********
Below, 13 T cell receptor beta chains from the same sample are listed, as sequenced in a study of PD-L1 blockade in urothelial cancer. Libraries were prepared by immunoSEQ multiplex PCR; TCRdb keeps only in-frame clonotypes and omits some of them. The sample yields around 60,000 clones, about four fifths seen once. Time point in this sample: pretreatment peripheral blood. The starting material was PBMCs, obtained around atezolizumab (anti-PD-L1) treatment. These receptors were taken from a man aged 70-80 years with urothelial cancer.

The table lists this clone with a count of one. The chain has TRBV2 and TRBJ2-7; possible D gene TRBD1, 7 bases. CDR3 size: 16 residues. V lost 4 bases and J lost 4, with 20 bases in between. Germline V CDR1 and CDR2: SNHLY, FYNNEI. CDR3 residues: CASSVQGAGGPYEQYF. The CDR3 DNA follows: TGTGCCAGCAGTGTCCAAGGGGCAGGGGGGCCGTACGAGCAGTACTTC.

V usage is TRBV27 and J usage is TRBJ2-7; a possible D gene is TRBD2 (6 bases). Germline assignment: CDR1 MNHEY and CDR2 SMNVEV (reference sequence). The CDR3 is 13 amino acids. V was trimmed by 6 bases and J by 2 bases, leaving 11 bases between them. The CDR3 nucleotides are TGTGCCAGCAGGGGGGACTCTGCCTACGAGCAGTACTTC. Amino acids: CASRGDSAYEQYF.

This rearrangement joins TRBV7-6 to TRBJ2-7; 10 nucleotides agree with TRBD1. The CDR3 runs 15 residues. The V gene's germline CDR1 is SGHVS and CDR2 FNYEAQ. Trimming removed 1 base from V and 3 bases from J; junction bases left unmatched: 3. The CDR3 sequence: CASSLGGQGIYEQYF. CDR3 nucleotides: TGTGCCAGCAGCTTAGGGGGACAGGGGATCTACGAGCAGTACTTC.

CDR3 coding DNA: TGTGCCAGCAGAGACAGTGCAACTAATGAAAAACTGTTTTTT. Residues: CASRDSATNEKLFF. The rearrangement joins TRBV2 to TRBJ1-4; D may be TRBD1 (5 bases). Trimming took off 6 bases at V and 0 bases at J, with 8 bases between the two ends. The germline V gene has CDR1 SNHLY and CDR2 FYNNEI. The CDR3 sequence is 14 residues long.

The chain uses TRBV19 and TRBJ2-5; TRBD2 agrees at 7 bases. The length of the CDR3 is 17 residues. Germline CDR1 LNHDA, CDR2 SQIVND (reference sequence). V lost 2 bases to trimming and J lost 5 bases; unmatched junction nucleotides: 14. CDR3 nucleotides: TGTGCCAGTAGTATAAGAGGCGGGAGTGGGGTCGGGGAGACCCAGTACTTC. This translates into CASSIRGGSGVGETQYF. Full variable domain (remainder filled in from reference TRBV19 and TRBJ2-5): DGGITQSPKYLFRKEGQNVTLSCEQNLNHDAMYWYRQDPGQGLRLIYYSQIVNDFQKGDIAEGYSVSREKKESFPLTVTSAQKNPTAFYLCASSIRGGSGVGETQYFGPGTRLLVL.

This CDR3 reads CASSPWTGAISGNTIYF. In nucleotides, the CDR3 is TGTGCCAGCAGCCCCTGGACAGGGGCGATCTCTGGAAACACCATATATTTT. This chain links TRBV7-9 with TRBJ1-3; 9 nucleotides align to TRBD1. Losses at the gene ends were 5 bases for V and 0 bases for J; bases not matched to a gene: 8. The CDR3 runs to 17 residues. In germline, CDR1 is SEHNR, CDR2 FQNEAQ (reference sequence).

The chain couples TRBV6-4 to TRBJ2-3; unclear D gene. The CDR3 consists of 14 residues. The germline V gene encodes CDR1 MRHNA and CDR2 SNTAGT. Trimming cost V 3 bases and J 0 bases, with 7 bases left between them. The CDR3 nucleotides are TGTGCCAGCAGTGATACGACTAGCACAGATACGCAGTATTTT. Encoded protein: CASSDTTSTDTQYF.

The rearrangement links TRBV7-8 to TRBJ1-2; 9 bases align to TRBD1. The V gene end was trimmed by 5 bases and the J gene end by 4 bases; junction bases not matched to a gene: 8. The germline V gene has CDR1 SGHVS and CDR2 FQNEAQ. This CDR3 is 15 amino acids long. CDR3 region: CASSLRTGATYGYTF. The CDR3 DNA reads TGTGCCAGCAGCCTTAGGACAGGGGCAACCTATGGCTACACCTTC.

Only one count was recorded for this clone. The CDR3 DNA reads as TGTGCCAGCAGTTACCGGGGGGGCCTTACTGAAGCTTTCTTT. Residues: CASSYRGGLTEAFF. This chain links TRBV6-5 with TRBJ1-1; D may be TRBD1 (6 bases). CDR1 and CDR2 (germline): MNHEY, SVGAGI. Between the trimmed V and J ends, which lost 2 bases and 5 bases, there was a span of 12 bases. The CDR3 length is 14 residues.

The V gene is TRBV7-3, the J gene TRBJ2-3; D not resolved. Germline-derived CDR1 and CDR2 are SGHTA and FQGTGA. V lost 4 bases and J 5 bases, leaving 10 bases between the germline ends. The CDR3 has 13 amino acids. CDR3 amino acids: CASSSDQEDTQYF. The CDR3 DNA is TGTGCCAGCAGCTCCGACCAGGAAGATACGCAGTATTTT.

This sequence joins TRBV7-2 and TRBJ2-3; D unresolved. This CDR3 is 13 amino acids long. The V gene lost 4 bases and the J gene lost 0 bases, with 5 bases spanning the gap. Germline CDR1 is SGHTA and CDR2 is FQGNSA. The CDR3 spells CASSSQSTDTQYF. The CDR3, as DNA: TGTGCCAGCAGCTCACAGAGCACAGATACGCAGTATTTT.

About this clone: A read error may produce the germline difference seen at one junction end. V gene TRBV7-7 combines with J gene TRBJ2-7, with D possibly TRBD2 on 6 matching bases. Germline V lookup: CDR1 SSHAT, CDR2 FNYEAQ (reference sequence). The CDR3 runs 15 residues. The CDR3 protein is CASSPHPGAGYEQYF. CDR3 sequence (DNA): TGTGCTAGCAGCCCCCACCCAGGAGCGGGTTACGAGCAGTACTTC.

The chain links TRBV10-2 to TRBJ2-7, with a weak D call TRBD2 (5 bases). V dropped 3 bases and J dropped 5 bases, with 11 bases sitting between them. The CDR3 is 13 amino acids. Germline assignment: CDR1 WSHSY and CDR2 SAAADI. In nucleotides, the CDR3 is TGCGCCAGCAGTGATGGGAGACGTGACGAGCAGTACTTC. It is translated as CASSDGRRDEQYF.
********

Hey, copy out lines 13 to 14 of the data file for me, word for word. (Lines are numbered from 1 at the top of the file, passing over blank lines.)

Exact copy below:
About this clone: A read error may produce the germline difference seen at one junction end. V gene TRBV7-7 combines with J gene TRBJ2-7, with D possibly TRBD2 on 6 matching bases. Germline V lookup: CDR1 SSHAT, CDR2 FNYEAQ (reference sequence). The CDR3 runs 15 residues. The CDR3 protein is CASSPHPGAGYEQYF. CDR3 sequence (DNA): TGTGCTAGCAGCCCCCACCCAGGAGCGGGTTACGAGCAGTACTTC.

The chain links TRBV10-2 to TRBJ2-7, with a weak D call TRBD2 (5 bases). V dropped 3 bases and J dropped 5 bases, with 11 bases sitting between them. The CDR3 is 13 amino acids. Germline assignment: CDR1 WSHSY and CDR2 SAAADI. In nucleotides, the CDR3 is TGCGCCAGCAGTGATGGGAGACGTGACGAGCAGTACTTC. It is translated as CASSDGRRDEQYF.